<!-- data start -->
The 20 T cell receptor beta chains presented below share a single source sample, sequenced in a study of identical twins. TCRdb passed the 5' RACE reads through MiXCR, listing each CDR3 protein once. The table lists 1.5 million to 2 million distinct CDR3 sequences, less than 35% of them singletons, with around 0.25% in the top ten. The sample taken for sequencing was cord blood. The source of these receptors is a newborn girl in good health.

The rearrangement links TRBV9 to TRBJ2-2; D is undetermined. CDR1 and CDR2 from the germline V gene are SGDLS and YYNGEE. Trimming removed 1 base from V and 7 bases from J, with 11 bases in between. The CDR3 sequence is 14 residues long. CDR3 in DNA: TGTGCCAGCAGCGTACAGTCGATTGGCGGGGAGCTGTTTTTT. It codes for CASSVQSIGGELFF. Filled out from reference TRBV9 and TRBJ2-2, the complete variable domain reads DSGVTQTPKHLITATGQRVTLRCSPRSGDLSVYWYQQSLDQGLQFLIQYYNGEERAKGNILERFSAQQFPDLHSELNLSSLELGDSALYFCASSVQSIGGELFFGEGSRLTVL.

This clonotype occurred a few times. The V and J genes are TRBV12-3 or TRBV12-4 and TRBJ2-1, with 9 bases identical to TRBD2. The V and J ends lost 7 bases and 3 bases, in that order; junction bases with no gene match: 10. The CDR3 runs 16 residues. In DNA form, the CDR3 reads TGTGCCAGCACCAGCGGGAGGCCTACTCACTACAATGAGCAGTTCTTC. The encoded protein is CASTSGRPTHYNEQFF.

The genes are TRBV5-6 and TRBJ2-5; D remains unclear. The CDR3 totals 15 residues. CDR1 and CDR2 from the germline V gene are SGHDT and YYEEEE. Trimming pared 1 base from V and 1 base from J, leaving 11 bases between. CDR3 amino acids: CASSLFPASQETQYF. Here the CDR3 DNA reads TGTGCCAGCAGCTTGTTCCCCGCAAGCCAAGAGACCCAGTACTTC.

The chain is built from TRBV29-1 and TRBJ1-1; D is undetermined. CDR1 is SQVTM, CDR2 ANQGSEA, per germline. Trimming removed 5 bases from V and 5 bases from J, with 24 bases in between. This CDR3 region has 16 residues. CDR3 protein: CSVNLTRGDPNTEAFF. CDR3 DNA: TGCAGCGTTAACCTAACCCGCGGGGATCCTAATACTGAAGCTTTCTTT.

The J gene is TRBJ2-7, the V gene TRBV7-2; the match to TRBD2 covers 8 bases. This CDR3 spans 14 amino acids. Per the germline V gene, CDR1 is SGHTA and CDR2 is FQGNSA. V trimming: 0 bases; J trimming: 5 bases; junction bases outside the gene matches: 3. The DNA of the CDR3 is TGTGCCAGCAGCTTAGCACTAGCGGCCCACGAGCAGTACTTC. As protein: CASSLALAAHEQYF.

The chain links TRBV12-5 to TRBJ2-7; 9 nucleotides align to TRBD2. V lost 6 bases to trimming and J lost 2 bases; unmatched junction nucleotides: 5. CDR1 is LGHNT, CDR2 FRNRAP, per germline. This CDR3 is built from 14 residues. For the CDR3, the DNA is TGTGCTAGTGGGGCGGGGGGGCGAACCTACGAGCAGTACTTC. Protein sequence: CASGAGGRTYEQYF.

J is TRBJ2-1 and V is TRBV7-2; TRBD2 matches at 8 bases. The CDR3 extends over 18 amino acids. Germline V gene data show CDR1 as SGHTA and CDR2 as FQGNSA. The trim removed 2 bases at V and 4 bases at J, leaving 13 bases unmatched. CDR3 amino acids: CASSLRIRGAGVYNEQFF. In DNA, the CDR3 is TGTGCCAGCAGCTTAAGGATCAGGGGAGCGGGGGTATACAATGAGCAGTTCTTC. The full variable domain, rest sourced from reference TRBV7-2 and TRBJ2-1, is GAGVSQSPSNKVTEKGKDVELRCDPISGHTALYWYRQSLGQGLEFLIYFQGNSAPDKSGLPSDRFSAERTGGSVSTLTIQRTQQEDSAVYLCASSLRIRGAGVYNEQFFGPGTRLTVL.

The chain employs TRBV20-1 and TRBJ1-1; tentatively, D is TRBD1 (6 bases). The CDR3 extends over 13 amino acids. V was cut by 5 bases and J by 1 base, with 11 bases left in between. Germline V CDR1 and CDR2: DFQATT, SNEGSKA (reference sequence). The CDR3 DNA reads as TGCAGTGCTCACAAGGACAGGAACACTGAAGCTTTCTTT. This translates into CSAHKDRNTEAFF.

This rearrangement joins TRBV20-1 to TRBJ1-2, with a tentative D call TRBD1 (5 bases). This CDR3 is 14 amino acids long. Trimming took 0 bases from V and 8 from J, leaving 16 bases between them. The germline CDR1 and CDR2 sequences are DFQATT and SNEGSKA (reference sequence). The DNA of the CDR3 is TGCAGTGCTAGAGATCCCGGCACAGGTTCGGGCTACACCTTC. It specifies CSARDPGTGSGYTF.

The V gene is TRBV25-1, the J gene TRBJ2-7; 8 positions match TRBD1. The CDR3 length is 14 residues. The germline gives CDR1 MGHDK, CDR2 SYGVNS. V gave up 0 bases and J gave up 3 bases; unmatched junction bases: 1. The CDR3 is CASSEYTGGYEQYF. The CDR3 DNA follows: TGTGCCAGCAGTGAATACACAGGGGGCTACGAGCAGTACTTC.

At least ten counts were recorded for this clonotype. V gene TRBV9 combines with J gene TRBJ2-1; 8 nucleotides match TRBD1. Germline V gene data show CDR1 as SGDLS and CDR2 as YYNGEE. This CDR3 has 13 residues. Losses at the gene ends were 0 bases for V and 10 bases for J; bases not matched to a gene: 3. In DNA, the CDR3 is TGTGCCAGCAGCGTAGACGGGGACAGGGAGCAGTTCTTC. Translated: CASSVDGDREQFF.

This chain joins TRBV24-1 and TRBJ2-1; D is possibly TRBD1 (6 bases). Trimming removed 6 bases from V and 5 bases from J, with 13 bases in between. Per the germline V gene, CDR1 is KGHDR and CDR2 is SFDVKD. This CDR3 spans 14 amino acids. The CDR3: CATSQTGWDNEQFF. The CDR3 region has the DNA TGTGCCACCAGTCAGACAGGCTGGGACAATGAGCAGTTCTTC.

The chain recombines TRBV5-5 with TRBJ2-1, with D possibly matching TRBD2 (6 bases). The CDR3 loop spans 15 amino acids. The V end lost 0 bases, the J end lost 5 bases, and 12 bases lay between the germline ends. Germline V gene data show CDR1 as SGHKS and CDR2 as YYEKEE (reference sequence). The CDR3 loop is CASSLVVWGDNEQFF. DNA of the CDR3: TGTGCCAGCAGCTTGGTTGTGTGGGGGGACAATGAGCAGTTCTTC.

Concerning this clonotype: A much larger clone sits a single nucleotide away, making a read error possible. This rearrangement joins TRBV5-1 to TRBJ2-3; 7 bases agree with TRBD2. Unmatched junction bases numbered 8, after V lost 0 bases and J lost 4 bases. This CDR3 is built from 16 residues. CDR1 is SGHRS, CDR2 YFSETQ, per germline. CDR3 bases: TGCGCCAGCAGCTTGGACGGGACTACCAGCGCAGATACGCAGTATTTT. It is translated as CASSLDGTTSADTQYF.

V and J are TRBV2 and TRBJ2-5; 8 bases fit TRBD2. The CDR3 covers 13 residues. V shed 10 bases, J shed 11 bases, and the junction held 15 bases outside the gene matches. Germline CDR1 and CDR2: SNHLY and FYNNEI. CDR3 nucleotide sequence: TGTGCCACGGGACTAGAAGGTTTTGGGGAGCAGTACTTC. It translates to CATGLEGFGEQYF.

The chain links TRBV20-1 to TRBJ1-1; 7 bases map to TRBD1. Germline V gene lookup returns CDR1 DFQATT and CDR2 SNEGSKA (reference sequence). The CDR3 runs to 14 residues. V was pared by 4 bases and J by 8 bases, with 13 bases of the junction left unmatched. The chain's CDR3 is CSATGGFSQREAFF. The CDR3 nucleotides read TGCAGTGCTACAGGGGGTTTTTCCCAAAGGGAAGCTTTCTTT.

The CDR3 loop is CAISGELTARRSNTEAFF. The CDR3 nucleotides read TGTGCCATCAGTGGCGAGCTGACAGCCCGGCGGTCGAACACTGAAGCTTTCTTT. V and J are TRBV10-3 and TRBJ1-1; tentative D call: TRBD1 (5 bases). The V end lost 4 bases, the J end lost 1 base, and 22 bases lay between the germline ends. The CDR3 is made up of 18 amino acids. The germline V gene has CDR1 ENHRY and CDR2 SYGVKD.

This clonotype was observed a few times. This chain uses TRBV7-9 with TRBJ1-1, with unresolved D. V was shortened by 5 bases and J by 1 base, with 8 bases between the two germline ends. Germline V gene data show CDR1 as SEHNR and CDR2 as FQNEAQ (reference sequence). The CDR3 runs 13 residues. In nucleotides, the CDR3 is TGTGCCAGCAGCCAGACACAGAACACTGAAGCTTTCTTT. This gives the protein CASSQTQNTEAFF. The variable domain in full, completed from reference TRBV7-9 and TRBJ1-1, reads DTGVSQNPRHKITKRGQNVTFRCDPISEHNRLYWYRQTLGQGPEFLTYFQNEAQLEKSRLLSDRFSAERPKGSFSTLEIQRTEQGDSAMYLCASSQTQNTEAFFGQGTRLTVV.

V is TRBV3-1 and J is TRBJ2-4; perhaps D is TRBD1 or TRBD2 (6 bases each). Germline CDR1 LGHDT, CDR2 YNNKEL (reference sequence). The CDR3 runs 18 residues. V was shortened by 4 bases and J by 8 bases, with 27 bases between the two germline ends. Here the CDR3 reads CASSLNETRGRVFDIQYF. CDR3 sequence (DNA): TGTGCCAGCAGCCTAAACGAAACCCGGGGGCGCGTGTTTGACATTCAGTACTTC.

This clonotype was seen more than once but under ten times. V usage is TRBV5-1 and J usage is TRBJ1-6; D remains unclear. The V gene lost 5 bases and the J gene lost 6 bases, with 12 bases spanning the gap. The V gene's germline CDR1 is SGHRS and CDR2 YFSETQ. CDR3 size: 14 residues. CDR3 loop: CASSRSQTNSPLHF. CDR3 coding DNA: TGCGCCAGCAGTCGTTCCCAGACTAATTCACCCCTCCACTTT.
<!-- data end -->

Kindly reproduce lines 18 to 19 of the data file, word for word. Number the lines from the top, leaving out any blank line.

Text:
The CDR3 loop is CAISGELTARRSNTEAFF. The CDR3 nucleotides read TGTGCCATCAGTGGCGAGCTGACAGCCCGGCGGTCGAACACTGAAGCTTTCTTT. V and J are TRBV10-3 and TRBJ1-1; tentative D call: TRBD1 (5 bases). The V end lost 4 bases, the J end lost 1 base, and 22 bases lay between the germline ends. The CDR3 is made up of 18 amino acids. The germline V gene has CDR1 ENHRY and CDR2 SYGVKD.

This clonotype was observed a few times. This chain uses TRBV7-9 with TRBJ1-1, with unresolved D. V was shortened by 5 bases and J by 1 base, with 8 bases between the two germline ends. Germline V gene data show CDR1 as SEHNR and CDR2 as FQNEAQ (reference sequence). The CDR3 runs 13 residues. In nucleotides, the CDR3 is TGTGCCAGCAGCCAGACACAGAACACTGAAGCTTTCTTT. This gives the protein CASSQTQNTEAFF. The variable domain in full, completed from reference TRBV7-9 and TRBJ1-1, reads DTGVSQNPRHKITKRGQNVTFRCDPISEHNRLYWYRQTLGQGPEFLTYFQNEAQLEKSRLLSDRFSAERPKGSFSTLEIQRTEQGDSAMYLCASSQTQNTEAFFGQGTRLTVV.